I’m convinced that the $50 Obsidian Ridge Estate Cabernet Sauvignon 2014—VINTAGES#: 544940 will shine with some bottle age. The wine is tannic in its youth but all of the components of a good California cab are present in your glass. If you insist on consuming this wine young please give it a long decant. Twenty four hours would not be too long. I will be placing a couple of bottles in my cellar and will try hard to keep my hands off them so they will be around to enjoy in a decade. Our friends in the Excited States can buy this wine for about $25USD. They are very fortunate indeed and if I lived there I would back up the truck.
Wines to consider
My view is you need food to enjoy the $18 Fontanafredda Eremo Langhe Rosso 2014
Barbera/Nebbiolo—VINTAGES#: 454041. The Barbera grape in this blend creates a lot of acidity in the wine’s taste profile and you need some fat to balance out the experience. A decent table wine. Italian wine for Italian fare.
If you are need of a cheap drinkable utility wine then consider the $15 Confidencial Reserva 2014 Red Blend—VINTAGES#: 452789. A fruit forward wine with primarily red berry flavors. It is a basic wine and has some acidity so it will be okay at your table too. If $2 is material to you then consider the $13 Beyra Vinhos de Altitude Red 2015 Tempranillo—VINTAGES#: 408120. It’s even simpler but is enjoyable in small quantities (a wine that you likely will tire of quickly).
You’ll have to cough up more money to get our two preferred choices in this category. Starting with the $23 Baigorri Crianza 2014 Tempranillo—VINTAGES#: 376376, for your extra money you get a wine with some character, a little complexity, better balance, and more versatility. In Spain this wine will cost you the equivalent of $14CAD but in the Excited States one pays the equivalent of $32CAD. My advice to my friends in the USA…don’t buy this wine. It is not worth that amount of money.
If you are willing to up your game by spending a little more money then consider the $30 Baigorri Reserva 2009 Tempranillo—VINTAGES#: 319814. For $30 you get a wine that is nearly 10 years old. The fruit is still going strong and the wine has wonderful black-tea tannins. It’s a wine with character and quite enjoyable (our bottle was empty at the end of the tasting). Value is okay as you are basically paying the same price as the folks in Spain fork out for a bottle.
Wines to avoid
We tired quickly of the $52 Moutard Père & Fils Cuvée Prestige Brut Champagne Pinot Noir/Chardonnay—VINTAGES#: 514372. Yes, there is nice ginger and apple flavors but even with a high dosage of 10 grams of sugar this wine is overly acidity and leaves one with a funny aftertaste in your mouth. There are better champagnes in this price point or near this price point.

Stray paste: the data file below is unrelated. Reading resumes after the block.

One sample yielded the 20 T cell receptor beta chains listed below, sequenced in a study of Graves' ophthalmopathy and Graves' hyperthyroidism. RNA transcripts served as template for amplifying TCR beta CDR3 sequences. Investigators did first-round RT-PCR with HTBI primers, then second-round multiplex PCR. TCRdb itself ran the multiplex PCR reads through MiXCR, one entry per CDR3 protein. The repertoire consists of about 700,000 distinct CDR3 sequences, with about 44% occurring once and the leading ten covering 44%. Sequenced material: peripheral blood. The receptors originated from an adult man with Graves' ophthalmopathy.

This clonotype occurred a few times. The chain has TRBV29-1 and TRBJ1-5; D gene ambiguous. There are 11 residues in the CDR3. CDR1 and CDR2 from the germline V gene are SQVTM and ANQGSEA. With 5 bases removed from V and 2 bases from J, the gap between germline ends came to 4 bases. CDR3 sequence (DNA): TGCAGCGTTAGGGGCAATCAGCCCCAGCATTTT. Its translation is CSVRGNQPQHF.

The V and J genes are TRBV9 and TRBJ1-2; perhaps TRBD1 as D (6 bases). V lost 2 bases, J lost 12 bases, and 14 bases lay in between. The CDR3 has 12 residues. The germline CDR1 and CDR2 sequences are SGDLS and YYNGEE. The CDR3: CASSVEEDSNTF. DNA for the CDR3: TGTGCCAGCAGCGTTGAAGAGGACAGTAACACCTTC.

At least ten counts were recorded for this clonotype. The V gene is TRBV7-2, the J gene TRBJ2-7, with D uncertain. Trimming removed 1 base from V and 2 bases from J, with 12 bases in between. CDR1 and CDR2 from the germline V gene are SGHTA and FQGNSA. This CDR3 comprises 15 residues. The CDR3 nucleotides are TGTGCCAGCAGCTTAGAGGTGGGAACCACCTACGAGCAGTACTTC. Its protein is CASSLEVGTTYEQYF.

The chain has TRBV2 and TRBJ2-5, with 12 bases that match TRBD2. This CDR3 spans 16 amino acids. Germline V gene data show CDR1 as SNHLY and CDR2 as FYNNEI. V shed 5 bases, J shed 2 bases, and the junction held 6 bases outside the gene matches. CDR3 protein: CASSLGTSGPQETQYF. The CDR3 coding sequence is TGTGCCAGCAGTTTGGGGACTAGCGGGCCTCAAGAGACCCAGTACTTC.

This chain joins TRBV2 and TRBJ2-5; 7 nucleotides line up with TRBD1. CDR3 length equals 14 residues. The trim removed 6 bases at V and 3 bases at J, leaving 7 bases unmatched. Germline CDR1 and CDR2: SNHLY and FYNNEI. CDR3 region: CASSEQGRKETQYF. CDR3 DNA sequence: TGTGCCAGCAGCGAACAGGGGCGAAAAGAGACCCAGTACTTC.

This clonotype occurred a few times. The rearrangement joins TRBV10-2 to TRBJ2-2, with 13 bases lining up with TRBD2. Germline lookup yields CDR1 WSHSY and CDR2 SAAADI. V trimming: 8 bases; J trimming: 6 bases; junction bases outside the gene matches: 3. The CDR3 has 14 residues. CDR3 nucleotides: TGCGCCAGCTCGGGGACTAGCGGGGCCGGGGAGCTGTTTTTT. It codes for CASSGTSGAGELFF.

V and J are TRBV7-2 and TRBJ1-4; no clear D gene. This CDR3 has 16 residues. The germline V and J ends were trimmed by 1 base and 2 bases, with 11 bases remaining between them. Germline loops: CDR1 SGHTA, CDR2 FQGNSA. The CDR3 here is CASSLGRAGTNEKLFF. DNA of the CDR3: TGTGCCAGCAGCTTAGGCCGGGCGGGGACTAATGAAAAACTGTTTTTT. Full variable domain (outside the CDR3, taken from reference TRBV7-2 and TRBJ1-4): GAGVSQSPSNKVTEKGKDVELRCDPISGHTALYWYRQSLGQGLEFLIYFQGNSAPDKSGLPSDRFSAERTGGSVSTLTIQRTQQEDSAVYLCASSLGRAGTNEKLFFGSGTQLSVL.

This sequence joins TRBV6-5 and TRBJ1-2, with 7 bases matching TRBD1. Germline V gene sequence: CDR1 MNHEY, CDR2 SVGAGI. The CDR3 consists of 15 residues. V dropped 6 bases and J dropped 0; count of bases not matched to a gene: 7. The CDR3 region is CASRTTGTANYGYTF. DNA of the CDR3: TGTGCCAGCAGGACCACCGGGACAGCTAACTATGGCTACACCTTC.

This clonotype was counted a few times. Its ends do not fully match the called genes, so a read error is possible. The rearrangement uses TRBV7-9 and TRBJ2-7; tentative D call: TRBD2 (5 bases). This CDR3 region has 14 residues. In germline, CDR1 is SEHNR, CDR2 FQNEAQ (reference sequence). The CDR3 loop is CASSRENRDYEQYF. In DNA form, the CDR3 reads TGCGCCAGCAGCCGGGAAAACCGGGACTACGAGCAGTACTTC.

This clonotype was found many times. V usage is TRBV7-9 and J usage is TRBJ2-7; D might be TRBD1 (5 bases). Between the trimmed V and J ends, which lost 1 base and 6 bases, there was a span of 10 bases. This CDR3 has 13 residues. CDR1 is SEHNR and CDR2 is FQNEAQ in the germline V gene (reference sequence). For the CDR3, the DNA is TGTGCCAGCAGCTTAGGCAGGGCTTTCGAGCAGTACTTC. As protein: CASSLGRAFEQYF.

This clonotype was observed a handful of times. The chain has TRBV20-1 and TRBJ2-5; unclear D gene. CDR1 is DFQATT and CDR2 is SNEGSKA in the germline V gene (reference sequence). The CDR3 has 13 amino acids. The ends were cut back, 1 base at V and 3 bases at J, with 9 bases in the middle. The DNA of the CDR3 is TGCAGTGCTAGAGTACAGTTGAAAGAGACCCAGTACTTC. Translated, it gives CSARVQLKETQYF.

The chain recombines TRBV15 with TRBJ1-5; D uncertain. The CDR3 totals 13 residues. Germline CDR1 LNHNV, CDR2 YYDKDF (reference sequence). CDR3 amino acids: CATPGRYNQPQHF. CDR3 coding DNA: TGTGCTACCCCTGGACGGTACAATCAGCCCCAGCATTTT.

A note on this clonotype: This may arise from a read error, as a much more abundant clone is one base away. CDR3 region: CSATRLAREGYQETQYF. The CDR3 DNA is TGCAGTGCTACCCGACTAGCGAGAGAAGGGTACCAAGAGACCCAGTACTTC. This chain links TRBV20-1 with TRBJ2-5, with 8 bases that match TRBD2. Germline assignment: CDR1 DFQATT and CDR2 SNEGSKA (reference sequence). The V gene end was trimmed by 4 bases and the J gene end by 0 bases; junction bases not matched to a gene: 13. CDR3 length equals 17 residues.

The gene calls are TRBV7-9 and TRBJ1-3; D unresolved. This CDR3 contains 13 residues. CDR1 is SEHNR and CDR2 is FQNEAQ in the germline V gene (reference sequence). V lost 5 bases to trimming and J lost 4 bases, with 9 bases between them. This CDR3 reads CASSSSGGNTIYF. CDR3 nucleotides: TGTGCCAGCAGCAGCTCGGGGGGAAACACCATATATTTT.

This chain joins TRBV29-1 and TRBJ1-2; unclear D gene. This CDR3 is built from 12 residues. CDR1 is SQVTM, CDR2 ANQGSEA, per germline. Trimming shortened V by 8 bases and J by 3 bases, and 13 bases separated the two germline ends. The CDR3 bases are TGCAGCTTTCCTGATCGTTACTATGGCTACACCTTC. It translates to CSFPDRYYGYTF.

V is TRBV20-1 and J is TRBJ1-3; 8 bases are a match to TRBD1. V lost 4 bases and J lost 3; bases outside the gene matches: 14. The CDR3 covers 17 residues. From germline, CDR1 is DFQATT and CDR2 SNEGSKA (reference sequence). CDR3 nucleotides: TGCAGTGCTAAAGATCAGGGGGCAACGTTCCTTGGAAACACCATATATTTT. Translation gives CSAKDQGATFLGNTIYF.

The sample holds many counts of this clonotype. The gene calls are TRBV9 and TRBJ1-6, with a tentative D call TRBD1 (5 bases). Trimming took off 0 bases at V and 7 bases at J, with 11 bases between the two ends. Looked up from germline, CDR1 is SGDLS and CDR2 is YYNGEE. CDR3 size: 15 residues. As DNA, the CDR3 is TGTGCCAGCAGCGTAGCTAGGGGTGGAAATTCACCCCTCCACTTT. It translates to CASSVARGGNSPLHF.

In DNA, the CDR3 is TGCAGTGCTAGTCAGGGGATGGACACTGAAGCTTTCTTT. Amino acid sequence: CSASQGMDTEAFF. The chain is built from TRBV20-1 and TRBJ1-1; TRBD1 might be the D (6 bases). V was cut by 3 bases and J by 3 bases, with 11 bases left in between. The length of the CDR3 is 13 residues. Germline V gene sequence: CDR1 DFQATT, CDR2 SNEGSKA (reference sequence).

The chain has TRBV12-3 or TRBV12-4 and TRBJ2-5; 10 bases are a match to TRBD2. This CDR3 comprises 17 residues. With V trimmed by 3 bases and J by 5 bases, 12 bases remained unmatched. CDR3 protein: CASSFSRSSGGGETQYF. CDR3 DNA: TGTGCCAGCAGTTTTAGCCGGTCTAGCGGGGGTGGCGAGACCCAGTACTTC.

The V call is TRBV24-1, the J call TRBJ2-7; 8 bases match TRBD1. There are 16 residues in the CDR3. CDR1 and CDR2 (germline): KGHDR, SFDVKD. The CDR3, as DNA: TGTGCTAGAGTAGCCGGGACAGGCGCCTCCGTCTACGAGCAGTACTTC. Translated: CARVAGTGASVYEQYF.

The flavors described in the posted tasting notes for the $45 Viña Cobos Bramare Malbec 2014—VINTAGES#: 123729 are pretty accurate. What the reviewer does not state is the lack of integration and balance of these flavors. This is an over-the-top wine and I doubt that years of bottle age would correct its jumbled state. Save your money and the assault on your palate.
Want another wine to assault your palate? Then go stock up on the $19 Anima di Negroamaro Lizzano Negroamaro Rosso Superiore 2014 Negroamaro—VINTAGES#: 536300. The posted tasting notes are nonsense. This wine is a high alcohol, high sugar, over-ripe dark fruit mess. Avoid.
In contrast, the $32 Marchand-Tawse Bourgogne Pinot Noir 2014—VINTAGES#: 285601 is a thin, flat and basically an unimpressive wine. The posted tasting notes are just silly. Can someone help me understand why professional wine critics think that they are in the business of selling wine?
Weird is the best word that I can use to describe the $17 Anselmann Edesheimer Rosengarten Siegerrebe Spätlese 2016 Siegerrebe—VINTAGES#: 910554. Having no experience with the Siegerrebe grape acquiring a bottle to have a taste was worth a try but it was not an experience we wanted to repeat. A very-sweet and floral wine looking for a purpose.
Only lovers of overly grassy Sauvignon Blanc could possibly like the $21 Tenuta Ulisse Pecorino 2016—VINTAGES#: 249128. I do realize that the Pecorino grape is not Sauvignon Blanc but the aromas and flavors of this wine burst nasty Sauvignon Blanc attributes. To describe this wine as “light and crisp” is silly. To say that it has “mineral overtones” is misleading. To give it a score of 96 is a joke. To say that it is exclusive and rare is thankful.